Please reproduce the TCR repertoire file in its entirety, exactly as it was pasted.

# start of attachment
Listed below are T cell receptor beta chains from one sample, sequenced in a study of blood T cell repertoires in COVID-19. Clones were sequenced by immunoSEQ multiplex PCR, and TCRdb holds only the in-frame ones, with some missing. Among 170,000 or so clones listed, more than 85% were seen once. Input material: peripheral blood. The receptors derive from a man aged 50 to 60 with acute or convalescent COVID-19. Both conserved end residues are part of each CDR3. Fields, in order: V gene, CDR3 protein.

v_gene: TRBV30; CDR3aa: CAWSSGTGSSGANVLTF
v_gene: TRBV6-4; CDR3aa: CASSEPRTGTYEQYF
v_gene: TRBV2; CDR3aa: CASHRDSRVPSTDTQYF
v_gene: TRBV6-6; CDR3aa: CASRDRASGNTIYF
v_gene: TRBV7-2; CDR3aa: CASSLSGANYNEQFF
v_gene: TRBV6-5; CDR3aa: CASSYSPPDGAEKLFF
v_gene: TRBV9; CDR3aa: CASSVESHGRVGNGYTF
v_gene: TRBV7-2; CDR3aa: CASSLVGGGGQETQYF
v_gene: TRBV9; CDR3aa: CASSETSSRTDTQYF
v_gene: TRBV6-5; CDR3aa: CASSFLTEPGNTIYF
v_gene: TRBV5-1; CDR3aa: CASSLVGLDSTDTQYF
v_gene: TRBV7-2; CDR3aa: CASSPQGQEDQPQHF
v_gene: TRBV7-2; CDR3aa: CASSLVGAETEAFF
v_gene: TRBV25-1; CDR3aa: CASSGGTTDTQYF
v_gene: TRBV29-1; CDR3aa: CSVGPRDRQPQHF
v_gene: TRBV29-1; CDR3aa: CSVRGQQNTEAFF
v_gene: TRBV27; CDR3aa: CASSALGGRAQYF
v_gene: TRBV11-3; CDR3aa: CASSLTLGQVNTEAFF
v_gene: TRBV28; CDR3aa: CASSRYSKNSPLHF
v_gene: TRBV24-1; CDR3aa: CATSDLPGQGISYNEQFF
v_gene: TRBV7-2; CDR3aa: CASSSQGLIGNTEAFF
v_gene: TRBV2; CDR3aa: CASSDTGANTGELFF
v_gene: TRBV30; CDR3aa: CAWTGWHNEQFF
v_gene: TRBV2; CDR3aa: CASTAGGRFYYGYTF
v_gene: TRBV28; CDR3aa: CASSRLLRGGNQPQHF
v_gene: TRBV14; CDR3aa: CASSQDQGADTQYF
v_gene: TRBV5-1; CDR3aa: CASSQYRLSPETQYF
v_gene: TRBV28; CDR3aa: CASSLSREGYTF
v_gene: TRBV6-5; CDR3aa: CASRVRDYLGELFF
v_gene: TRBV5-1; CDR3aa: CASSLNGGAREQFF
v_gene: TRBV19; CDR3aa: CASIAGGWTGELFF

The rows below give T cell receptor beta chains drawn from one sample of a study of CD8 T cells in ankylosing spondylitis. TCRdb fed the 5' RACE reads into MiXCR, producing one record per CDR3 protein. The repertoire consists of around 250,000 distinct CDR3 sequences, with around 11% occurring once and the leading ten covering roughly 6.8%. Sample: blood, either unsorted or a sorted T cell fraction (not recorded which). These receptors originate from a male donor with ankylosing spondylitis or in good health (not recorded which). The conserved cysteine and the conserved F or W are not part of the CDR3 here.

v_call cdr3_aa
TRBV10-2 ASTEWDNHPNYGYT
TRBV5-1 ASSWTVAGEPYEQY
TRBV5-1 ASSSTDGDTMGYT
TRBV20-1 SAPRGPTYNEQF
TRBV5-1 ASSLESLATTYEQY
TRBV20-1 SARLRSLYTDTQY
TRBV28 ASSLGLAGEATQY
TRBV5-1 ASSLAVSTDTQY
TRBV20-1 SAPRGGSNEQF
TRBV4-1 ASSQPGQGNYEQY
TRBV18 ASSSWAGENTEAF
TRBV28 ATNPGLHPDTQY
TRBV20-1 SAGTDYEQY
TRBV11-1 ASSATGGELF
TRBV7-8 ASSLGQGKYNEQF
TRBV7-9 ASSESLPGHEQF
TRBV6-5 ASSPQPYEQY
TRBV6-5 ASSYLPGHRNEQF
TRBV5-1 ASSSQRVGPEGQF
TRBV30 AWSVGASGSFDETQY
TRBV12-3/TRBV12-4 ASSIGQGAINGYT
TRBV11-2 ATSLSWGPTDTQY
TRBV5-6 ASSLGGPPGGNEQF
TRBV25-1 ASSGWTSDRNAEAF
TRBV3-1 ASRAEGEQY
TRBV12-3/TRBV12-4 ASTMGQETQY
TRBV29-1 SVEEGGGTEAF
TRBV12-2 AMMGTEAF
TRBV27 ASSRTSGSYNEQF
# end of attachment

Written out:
Listed below are T cell receptor beta chains from one sample, sequenced in a study of blood T cell repertoires in COVID-19. Clones were sequenced by immunoSEQ multiplex PCR, and TCRdb holds only the in-frame ones, with some missing. Among 170,000 or so clones listed, more than 85% were seen once. Input material: peripheral blood. The receptors derive from a man aged 50 to 60 with acute or convalescent COVID-19. Both conserved end residues are part of each CDR3. Fields, in order: V gene, CDR3 protein.

v_gene: TRBV30; CDR3aa: CAWSSGTGSSGANVLTF
v_gene: TRBV6-4; CDR3aa: CASSEPRTGTYEQYF
v_gene: TRBV2; CDR3aa: CASHRDSRVPSTDTQYF
v_gene: TRBV6-6; CDR3aa: CASRDRASGNTIYF
v_gene: TRBV7-2; CDR3aa: CASSLSGANYNEQFF
v_gene: TRBV6-5; CDR3aa: CASSYSPPDGAEKLFF
v_gene: TRBV9; CDR3aa: CASSVESHGRVGNGYTF
v_gene: TRBV7-2; CDR3aa: CASSLVGGGGQETQYF
v_gene: TRBV9; CDR3aa: CASSETSSRTDTQYF
v_gene: TRBV6-5; CDR3aa: CASSFLTEPGNTIYF
v_gene: TRBV5-1; CDR3aa: CASSLVGLDSTDTQYF
v_gene: TRBV7-2; CDR3aa: CASSPQGQEDQPQHF
v_gene: TRBV7-2; CDR3aa: CASSLVGAETEAFF
v_gene: TRBV25-1; CDR3aa: CASSGGTTDTQYF
v_gene: TRBV29-1; CDR3aa: CSVGPRDRQPQHF
v_gene: TRBV29-1; CDR3aa: CSVRGQQNTEAFF
v_gene: TRBV27; CDR3aa: CASSALGGRAQYF
v_gene: TRBV11-3; CDR3aa: CASSLTLGQVNTEAFF
v_gene: TRBV28; CDR3aa: CASSRYSKNSPLHF
v_gene: TRBV24-1; CDR3aa: CATSDLPGQGISYNEQFF
v_gene: TRBV7-2; CDR3aa: CASSSQGLIGNTEAFF
v_gene: TRBV2; CDR3aa: CASSDTGANTGELFF
v_gene: TRBV30; CDR3aa: CAWTGWHNEQFF
v_gene: TRBV2; CDR3aa: CASTAGGRFYYGYTF
v_gene: TRBV28; CDR3aa: CASSRLLRGGNQPQHF
v_gene: TRBV14; CDR3aa: CASSQDQGADTQYF
v_gene: TRBV5-1; CDR3aa: CASSQYRLSPETQYF
v_gene: TRBV28; CDR3aa: CASSLSREGYTF
v_gene: TRBV6-5; CDR3aa: CASRVRDYLGELFF
v_gene: TRBV5-1; CDR3aa: CASSLNGGAREQFF
v_gene: TRBV19; CDR3aa: CASIAGGWTGELFF

The rows below give T cell receptor beta chains drawn from one sample of a study of CD8 T cells in ankylosing spondylitis. TCRdb fed the 5' RACE reads into MiXCR, producing one record per CDR3 protein. The repertoire consists of around 250,000 distinct CDR3 sequences, with around 11% occurring once and the leading ten covering roughly 6.8%. Sample: blood, either unsorted or a sorted T cell fraction (not recorded which). These receptors originate from a male donor with ankylosing spondylitis or in good health (not recorded which). The conserved cysteine and the conserved F or W are not part of the CDR3 here.

v_call cdr3_aa
TRBV10-2 ASTEWDNHPNYGYT
TRBV5-1 ASSWTVAGEPYEQY
TRBV5-1 ASSSTDGDTMGYT
TRBV20-1 SAPRGPTYNEQF
TRBV5-1 ASSLESLATTYEQY
TRBV20-1 SARLRSLYTDTQY
TRBV28 ASSLGLAGEATQY
TRBV5-1 ASSLAVSTDTQY
TRBV20-1 SAPRGGSNEQF
TRBV4-1 ASSQPGQGNYEQY
TRBV18 ASSSWAGENTEAF
TRBV28 ATNPGLHPDTQY
TRBV20-1 SAGTDYEQY
TRBV11-1 ASSATGGELF
TRBV7-8 ASSLGQGKYNEQF
TRBV7-9 ASSESLPGHEQF
TRBV6-5 ASSPQPYEQY
TRBV6-5 ASSYLPGHRNEQF
TRBV5-1 ASSSQRVGPEGQF
TRBV30 AWSVGASGSFDETQY
TRBV12-3/TRBV12-4 ASSIGQGAINGYT
TRBV11-2 ATSLSWGPTDTQY
TRBV5-6 ASSLGGPPGGNEQF
TRBV25-1 ASSGWTSDRNAEAF
TRBV3-1 ASRAEGEQY
TRBV12-3/TRBV12-4 ASTMGQETQY
TRBV29-1 SVEEGGGTEAF
TRBV12-2 AMMGTEAF
TRBV27 ASSRTSGSYNEQF